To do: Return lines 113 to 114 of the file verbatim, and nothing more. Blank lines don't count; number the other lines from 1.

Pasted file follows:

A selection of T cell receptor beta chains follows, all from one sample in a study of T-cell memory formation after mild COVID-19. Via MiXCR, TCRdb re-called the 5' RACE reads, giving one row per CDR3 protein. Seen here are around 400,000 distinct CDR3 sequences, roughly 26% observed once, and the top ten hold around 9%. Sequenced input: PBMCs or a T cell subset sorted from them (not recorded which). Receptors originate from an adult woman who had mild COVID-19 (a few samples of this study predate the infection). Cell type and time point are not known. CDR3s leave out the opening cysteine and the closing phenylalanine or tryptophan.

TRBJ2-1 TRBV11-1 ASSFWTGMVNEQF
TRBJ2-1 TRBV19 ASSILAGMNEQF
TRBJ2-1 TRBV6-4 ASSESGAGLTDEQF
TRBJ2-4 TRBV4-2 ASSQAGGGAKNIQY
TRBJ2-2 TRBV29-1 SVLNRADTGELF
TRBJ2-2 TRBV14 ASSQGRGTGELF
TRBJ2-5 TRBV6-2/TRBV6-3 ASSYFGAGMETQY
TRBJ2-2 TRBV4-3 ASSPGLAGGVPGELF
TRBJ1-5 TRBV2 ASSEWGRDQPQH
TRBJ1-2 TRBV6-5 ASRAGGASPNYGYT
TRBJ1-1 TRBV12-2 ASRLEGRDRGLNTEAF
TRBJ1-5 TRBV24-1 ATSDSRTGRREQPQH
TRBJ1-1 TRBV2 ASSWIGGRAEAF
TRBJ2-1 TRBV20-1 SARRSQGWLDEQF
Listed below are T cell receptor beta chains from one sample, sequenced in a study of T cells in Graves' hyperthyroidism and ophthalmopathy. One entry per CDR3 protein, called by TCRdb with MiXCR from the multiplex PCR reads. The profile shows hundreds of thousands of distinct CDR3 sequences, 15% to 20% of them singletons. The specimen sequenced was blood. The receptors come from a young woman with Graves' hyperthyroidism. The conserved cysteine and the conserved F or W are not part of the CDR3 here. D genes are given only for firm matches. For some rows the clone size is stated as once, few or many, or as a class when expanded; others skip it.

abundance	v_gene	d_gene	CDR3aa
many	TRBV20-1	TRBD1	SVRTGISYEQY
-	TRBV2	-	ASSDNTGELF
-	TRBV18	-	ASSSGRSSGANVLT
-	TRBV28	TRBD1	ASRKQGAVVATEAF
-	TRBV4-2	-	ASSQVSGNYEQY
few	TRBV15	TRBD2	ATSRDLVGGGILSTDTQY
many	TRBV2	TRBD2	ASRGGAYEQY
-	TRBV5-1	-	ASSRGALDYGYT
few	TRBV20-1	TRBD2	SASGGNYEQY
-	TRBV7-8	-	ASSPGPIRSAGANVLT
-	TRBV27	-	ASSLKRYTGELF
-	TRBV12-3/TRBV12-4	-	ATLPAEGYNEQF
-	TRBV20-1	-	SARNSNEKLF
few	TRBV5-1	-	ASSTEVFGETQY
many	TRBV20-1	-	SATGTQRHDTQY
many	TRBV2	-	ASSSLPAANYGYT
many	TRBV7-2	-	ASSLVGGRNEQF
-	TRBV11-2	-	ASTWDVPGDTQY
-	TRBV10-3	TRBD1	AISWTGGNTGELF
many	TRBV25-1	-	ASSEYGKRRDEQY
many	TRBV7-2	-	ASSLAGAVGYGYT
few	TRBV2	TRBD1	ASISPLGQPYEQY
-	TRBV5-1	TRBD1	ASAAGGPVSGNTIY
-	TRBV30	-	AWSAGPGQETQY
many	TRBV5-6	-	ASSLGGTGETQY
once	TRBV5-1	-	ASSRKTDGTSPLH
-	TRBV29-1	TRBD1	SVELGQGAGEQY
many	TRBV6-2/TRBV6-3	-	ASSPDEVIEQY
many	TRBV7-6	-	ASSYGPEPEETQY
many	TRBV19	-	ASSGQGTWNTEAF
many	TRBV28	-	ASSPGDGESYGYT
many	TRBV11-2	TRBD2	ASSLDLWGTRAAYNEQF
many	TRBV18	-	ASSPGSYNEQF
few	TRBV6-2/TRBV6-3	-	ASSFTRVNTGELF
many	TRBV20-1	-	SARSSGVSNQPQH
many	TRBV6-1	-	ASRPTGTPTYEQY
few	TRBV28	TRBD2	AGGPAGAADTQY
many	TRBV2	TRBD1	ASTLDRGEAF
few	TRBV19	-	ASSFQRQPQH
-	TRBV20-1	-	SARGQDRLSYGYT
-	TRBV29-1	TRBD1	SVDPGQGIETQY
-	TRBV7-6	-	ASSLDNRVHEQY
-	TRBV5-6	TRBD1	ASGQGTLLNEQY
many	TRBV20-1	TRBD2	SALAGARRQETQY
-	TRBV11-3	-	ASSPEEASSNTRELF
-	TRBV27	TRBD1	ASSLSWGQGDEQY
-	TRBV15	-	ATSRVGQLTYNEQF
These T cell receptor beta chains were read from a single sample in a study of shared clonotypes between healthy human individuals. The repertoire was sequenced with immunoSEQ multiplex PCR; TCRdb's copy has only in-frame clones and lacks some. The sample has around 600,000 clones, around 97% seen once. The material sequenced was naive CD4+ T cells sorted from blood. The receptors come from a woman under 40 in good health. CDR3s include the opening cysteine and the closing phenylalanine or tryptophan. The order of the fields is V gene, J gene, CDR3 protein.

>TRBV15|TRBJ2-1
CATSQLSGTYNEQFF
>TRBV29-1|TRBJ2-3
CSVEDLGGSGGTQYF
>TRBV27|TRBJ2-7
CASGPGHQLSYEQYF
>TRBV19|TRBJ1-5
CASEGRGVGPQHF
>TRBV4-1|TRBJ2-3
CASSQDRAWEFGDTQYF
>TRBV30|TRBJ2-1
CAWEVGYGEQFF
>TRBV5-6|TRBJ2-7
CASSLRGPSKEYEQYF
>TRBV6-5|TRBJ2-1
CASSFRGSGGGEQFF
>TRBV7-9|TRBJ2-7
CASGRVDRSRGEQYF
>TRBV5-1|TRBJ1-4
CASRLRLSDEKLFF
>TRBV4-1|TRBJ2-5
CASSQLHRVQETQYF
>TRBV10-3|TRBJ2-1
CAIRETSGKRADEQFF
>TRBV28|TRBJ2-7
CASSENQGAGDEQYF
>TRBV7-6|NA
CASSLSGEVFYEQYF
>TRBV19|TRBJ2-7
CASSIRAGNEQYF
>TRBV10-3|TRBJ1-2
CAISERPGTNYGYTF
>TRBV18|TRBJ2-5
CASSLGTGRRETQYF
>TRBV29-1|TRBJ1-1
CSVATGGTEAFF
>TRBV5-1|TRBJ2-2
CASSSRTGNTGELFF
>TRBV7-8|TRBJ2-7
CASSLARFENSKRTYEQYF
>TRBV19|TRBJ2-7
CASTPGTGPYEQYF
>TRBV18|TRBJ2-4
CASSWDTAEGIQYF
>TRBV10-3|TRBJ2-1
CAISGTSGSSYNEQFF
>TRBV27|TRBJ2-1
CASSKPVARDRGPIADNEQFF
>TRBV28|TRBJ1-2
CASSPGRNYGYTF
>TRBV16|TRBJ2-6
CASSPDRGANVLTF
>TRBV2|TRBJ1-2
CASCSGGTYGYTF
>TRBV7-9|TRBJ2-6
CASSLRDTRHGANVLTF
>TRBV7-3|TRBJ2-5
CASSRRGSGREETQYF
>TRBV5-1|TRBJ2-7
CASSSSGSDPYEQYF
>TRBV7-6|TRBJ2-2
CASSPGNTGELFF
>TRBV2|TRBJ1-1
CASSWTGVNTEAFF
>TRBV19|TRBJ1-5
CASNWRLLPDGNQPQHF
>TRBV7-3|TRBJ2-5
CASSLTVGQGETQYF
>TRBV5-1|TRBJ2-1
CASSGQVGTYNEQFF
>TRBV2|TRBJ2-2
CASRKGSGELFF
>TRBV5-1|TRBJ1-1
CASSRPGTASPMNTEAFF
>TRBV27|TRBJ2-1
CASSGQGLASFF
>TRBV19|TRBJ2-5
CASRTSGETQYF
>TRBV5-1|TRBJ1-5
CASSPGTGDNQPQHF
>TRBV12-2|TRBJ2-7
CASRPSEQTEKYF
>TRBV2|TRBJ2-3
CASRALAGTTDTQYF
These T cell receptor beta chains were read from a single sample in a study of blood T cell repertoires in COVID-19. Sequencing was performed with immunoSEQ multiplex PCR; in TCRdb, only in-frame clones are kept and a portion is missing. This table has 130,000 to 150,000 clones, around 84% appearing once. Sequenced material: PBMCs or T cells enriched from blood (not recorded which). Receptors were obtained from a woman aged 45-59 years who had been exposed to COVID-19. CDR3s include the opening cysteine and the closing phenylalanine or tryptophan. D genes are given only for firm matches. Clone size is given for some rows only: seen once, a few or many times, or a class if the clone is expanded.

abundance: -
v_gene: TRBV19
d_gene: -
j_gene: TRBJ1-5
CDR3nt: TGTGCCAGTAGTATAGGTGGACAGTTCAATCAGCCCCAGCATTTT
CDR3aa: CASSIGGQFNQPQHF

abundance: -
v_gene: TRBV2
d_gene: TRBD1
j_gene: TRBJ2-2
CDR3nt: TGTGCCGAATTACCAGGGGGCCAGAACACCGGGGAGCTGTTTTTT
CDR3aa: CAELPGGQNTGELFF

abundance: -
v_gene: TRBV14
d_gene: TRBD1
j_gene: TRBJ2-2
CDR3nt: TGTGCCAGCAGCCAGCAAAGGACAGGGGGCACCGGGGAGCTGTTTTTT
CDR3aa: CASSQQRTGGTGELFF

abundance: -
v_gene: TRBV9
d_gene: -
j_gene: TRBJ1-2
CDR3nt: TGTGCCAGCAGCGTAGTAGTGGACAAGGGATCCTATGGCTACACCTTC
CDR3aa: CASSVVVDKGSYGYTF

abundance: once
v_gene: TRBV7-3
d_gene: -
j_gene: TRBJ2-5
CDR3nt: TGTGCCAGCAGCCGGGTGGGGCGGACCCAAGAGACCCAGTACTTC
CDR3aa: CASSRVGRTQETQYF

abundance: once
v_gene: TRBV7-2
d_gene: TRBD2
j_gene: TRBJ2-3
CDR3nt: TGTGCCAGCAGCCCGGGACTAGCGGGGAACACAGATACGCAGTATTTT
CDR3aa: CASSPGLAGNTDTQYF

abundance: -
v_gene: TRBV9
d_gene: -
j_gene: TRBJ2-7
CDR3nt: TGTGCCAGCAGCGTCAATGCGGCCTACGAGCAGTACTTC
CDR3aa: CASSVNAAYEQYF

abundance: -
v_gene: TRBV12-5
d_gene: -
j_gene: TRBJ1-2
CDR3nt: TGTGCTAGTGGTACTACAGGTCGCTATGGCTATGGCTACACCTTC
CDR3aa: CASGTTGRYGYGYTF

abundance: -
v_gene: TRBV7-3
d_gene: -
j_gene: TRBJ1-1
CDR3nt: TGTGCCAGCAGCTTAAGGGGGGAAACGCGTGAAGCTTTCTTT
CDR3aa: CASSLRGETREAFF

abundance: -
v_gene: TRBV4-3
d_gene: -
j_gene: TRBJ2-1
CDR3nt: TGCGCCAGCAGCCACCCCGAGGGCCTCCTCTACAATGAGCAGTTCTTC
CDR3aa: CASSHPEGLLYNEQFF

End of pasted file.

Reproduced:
CASSKPVARDRGPIADNEQFF
>TRBV28|TRBJ1-2